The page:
"He took each admitter and gave them three to four hours," she says. "He started at the beginning and went through the entire process and all the insurance codes. He made sure everybody was asking the patient the questions the right way."

In addition, Garcia says, every Mt. Graham admitter spent about two hours with the patient accounting staff, stressing the importance of getting every piece of information correct and explaining what happens if there is a mistake in the patient's address, for example, or if the insurance policy number is wrong.

Because Mt. Graham is a small hospital in a rural community, it didn't have many self-pay patients, compared to the other participating facilities, she adds. "Even though only 5% of our community is self-pay patients, we wanted to come up with a way to help them also, so [it was decided] that if they could pay the bill upfront, they would get a 30% discount."

That discount is not just for ED charges, she notes, but includes all hospital departments.

As part of the effort to obtain copays and deductibles at the time of service, Garcia says, her staff went over the hospital's most common insurances and made lists of the required payments. "We made phone calls and found out what [the copay/deductible] was in the emergency department, and what it was for labs and X-rays. We made cheat sheets and gave them to every department, so they would know what to collect."

The process was simpler for Mt. Graham than it would be for most other hospitals, she notes, because there are a few main employers in the small town of Safford that account for most of the patients' insurances.

That was one of a number of ideas discussed among participants in the monthly conference calls, Garcia says.

During these monthly sessions, which lasted between 45 minutes and an hour, she adds, "all of us would tap into the NAHAM web site and get into our charts. We would look and see how each [facility] had improved or was down. If someone's [collections were] down, we would talk about it with them, and about how to get them up."

Another brainstorm that came out of the collaborative phone conferences was conducting morning "huddles," she says. "The idea was to have one team leader on each shift talk with [other registrars] about the goals for the day, how much they would try to collect."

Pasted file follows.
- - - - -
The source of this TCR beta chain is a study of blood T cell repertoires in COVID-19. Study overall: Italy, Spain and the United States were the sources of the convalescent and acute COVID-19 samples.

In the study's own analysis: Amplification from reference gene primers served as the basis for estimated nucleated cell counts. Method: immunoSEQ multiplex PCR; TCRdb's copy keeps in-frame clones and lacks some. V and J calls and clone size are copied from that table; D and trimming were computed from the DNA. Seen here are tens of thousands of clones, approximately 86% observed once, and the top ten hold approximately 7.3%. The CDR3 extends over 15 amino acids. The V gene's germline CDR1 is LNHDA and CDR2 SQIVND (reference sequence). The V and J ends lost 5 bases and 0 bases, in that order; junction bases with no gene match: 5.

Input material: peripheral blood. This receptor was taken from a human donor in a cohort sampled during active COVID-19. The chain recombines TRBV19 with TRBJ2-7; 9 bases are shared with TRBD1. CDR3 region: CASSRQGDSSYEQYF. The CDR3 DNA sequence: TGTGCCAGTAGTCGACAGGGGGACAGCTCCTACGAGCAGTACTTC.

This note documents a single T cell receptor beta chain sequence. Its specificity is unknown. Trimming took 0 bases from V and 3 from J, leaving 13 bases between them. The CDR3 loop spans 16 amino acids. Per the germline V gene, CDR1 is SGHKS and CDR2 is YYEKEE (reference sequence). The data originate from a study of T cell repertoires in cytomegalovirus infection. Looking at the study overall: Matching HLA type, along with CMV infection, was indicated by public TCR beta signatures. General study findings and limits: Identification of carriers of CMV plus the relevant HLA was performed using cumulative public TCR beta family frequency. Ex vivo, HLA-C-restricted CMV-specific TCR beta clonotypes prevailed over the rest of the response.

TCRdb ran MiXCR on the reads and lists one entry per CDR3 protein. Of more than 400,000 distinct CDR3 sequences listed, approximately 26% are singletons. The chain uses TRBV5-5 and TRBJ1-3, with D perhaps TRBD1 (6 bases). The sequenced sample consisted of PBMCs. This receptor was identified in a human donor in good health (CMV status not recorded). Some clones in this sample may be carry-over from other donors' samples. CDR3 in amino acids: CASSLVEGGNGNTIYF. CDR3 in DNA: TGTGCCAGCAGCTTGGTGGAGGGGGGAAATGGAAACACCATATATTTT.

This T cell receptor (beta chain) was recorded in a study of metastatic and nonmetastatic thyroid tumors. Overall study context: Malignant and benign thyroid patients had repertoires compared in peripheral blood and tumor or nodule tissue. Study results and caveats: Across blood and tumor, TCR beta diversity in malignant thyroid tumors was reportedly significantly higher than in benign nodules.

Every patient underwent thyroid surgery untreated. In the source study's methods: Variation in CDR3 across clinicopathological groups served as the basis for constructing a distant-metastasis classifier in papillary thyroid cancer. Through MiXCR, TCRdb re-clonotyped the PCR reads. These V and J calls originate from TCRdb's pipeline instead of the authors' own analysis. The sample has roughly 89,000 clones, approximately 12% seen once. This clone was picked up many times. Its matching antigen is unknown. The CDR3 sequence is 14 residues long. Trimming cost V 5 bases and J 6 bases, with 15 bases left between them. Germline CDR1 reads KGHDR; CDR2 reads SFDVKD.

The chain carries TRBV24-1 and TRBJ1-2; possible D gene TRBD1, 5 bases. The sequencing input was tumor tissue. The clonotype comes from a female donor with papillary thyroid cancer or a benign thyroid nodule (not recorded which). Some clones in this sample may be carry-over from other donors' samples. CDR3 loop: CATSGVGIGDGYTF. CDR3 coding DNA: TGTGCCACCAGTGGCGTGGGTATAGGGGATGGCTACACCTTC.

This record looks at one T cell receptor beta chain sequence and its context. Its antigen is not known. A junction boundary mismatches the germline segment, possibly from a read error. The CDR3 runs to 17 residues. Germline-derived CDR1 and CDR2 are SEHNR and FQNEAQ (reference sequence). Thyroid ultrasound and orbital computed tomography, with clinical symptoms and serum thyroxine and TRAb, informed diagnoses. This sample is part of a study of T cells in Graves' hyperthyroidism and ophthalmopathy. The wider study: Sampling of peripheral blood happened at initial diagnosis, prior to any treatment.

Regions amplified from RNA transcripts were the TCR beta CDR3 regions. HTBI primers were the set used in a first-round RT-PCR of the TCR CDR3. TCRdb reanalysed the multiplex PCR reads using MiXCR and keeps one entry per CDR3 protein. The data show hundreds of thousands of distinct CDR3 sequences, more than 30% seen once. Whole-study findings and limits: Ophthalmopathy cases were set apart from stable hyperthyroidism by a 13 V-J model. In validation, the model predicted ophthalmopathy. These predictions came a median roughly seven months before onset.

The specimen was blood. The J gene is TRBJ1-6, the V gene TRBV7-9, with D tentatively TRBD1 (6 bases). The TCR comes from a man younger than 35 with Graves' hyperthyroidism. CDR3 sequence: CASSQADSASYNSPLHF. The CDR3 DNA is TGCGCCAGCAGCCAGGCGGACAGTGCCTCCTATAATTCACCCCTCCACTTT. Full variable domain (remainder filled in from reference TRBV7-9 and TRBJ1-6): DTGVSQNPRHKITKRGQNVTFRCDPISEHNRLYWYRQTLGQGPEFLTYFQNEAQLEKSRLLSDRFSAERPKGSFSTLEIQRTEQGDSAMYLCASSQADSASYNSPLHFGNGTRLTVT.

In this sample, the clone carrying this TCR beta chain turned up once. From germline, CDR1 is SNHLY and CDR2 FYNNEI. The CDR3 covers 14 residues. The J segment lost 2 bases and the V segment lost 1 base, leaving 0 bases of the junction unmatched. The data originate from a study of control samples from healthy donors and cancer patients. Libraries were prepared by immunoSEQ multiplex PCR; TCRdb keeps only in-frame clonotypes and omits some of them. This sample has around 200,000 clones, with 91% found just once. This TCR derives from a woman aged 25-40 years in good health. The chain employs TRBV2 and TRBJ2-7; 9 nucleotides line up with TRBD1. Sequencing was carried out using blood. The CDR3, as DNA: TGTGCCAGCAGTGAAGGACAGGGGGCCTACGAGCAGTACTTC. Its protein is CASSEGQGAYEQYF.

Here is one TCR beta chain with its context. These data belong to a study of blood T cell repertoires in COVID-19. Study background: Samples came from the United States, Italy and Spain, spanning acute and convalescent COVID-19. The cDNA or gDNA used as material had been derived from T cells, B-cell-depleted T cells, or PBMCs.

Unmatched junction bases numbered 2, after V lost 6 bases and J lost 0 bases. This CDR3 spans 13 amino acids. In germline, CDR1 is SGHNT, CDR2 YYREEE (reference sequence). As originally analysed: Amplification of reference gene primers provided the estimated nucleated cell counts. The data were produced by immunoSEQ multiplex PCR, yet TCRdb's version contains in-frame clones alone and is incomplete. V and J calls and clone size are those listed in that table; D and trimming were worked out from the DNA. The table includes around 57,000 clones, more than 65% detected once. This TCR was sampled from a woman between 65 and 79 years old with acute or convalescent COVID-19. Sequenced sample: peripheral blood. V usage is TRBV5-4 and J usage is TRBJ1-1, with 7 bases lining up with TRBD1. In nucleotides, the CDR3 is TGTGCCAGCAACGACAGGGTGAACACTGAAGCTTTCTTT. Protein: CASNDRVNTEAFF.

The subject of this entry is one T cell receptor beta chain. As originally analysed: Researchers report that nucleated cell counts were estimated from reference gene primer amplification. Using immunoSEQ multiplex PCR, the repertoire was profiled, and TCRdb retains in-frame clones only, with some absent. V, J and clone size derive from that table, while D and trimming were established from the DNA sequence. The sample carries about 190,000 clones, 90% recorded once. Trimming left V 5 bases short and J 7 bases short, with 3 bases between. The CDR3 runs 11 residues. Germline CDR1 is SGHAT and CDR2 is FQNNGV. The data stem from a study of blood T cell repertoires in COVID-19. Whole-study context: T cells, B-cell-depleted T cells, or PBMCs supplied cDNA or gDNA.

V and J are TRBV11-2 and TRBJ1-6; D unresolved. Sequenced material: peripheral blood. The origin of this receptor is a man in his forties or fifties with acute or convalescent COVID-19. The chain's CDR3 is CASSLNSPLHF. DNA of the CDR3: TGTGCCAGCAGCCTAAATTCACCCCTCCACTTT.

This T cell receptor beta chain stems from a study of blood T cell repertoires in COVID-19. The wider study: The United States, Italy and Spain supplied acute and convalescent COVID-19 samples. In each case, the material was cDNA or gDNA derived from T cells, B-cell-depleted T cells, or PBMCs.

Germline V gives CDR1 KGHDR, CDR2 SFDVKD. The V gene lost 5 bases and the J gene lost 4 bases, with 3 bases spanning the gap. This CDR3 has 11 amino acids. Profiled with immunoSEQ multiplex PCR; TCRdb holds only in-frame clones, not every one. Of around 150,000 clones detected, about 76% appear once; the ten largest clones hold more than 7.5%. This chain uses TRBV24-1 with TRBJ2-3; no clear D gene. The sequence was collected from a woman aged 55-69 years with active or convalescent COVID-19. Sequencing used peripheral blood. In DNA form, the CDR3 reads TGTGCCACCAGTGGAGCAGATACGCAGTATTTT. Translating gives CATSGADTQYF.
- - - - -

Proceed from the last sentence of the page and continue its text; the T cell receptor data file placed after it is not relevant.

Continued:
That didn't work for Mt. Graham, Garcia says, because there are only about six or seven admitters on duty in the hospital on any given day. They aren't in a position to "huddle" because they are spread among the ED, the main admitting area, and radiology, she notes.

Goals, incentives tailored to each facility

Some of the organizations, including Mt. Graham, provided rewards and recognition for registrars who met certain collection goals, Garcia notes. These included "dress-down" days, gift certificates, parties, and lunch, as well as celebrating high achievers at staff meetings and in hospital newsletters, she says.

One of the things Garcia did — and shared with other members of the collaborative — was to take about half her admitting employees to a seminar in Phoenix called "Get Your Ask in Gear," she adds. "Once I mentioned that at the [NAHAM] conference, I had everybody wanting to know what it was."

Other hospitals, Garcia says, got good results from putting a credit card machine and/or a cash collection box in the ED to make it easier for patients to make a payment.

While the key measures of the collaborative were selected by a planning group, she points out, participants refined those measures and set specific goals appropriate for their individual hospitals. That could mean focusing on, or excluding, a particular department or category of patient.

For example, Mt. Graham measured total dollars collected upfront, self-pay dollars collected upfront, and ED dollars collected upfront, she says, while Girard Medical Center and St. Joseph Hospital, both located in Philadelphia, only measured the first two components.

The two Philadelphia hospitals, each about three times the size of Mt. Graham and in busy, urban settings, "have so many people coming in and out, so many self-pay patients, that they didn't have the time and manpower to do the third [measurement]," Garcia adds.

Despite such differences among hospitals, the group's experience was that the collaborative approach can work for all, she notes. "You approach it differently, and make goals that [are realistic] for your facility. "Our money collected upfront is nothing compared to those hospitals, but look where we are located. It just depends on the area you are in."

Julie Johnson, CHAM, director of revenue cycle management and HIPAA privacy officer at Mt. Graham, says she has observed that chief financial officers who ask "What's in it for us?" when it comes to benchmarking clearly see the benefits of a collaborative.

"With this, each hospital saw improvement, something that happened for its own benefit," she adds. "[Participants] were mentoring each other on things that worked and those that didn't work."

As a NAHAM board member, Johnson says, she was eager to volunteer Garcia and Mt. Graham to be part of the collections collaborative — and did so again when a project on medical records and patient safety was started in 2005.

"I see it as a benefit for our facility and a growing opportunity for leadership," she says. "It's important for us to participate when there is an opportunity."